Gene order and dynamic domains. Kosak, S. T and Groudine, M. Science, 306(5696):644–647, 2004.
doi  abstract   bibtex   
When considering the daunting complexity of eukaryotic genomes, some comfort can be found in the fact that the human genome may contain only 30,000 to 40,000 genes. Moreover, growing evidence suggests that genomes may be organized in such a way as to take advantage of space. A gene's location in the linear DNA sequence and its position in the three-dimensional nucleus can both be important in its regulation. Contrary to prevailing notions in this postgenomic era, the bacteriophage lambda, a paragon of simplicity, may still have a few things to teach us with respect to these facets of nonrandom genomes.
@Article{kosak04gene,
  author    = {Steven T Kosak and Mark Groudine},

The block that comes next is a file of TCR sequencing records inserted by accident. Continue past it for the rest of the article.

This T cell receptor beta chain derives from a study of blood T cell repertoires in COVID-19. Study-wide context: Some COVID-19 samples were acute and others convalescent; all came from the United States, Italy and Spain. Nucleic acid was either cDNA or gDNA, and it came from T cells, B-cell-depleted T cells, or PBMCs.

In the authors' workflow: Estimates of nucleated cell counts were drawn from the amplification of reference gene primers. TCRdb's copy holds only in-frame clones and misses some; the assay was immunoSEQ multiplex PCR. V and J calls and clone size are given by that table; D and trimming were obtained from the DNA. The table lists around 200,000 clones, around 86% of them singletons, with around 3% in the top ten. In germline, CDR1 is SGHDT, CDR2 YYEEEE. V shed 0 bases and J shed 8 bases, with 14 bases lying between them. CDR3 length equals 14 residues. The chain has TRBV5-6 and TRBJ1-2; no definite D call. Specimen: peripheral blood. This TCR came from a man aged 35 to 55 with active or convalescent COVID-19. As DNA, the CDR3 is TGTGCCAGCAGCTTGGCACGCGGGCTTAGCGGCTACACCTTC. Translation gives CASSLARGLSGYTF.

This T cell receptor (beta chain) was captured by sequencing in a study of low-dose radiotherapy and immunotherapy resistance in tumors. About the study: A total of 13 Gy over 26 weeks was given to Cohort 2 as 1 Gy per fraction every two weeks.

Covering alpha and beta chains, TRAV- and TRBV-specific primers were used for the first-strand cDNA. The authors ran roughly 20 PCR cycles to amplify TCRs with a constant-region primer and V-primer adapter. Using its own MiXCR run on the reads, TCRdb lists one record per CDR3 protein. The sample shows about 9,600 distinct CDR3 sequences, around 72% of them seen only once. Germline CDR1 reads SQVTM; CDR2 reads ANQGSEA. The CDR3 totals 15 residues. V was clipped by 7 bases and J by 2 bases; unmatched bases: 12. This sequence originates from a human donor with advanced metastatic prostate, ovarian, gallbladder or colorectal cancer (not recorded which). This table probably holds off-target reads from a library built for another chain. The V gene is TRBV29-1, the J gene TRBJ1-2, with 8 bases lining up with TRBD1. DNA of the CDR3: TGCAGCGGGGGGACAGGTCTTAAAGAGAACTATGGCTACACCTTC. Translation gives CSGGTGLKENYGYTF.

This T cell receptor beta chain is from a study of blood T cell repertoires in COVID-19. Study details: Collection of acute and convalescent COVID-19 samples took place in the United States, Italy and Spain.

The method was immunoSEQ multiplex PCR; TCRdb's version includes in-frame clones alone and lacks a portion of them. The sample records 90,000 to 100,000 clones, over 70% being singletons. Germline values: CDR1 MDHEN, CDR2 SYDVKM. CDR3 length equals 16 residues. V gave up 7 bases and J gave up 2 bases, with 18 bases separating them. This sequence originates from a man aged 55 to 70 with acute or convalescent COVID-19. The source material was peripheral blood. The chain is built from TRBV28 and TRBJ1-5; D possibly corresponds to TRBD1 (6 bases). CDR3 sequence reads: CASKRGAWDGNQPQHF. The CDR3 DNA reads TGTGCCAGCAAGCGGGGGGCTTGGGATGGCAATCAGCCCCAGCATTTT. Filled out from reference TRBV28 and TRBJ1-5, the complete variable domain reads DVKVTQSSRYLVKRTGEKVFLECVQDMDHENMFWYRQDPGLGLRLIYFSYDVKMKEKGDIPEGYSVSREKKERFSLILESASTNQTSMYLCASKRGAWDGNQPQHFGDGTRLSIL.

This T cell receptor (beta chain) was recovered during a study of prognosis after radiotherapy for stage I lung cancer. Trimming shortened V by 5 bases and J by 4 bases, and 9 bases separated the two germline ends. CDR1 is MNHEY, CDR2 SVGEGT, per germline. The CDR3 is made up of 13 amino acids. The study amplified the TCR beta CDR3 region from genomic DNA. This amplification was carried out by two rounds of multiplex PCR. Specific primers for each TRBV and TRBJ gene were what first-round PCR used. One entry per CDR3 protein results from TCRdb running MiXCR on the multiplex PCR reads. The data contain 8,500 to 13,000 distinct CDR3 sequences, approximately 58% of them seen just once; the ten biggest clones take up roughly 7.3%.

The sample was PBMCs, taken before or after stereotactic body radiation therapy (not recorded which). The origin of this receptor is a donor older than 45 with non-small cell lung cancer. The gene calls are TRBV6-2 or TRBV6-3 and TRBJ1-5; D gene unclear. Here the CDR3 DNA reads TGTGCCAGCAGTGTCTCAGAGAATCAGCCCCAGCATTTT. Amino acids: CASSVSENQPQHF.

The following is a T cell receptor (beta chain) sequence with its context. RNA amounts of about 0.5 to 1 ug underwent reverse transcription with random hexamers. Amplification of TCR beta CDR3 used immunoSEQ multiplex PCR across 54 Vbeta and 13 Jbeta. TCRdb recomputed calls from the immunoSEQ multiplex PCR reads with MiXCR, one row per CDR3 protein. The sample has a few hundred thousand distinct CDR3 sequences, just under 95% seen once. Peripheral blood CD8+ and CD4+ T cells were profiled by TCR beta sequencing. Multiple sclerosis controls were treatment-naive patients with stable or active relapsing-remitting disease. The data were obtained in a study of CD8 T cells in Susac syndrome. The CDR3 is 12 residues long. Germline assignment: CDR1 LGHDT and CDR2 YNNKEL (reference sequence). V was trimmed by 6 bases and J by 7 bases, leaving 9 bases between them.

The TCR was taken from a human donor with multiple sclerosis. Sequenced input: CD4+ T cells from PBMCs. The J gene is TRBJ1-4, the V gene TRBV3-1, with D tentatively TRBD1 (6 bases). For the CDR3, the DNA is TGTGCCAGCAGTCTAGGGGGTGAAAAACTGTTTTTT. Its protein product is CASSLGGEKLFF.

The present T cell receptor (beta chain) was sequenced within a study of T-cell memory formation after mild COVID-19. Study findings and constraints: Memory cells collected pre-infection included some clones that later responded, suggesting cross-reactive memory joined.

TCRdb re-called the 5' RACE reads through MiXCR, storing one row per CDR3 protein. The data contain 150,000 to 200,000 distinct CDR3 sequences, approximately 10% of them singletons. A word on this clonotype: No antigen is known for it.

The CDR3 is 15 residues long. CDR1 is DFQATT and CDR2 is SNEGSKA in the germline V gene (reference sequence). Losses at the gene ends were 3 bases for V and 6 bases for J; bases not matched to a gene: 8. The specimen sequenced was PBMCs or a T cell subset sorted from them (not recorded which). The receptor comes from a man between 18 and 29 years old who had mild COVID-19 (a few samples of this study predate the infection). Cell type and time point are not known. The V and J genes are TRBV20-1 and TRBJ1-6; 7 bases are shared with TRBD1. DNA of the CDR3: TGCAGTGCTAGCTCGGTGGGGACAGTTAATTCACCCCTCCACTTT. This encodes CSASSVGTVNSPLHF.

title     = {Gene order and dynamic domains.},
  journal   = {Science},
  year      = {2004},
  volume    = {306},
  number    = {5696},
  pages     = {644--647},
  abstract  = {When considering the daunting complexity of eukaryotic genomes, some comfort can be found in the fact that the human genome may contain only 30,000 to 40,000 genes. Moreover, growing evidence suggests that genomes may be organized in such a way as to take advantage of space. A gene's location in the linear DNA sequence and its position in the three-dimensional nucleus can both be important in its regulation. Contrary to prevailing notions in this postgenomic era, the bacteriophage lambda, a paragon of simplicity, may still have a few things to teach us with respect to these facets of nonrandom genomes.},
  doi       = {10.1126/science.1103864},
  keywords  = {gene order; gene clusters; genome rearrangement; high-rank; high impact},
  owner     = {Sebastian},
  pmid      = {15499009},
  timestamp = {2012.04.14},
}
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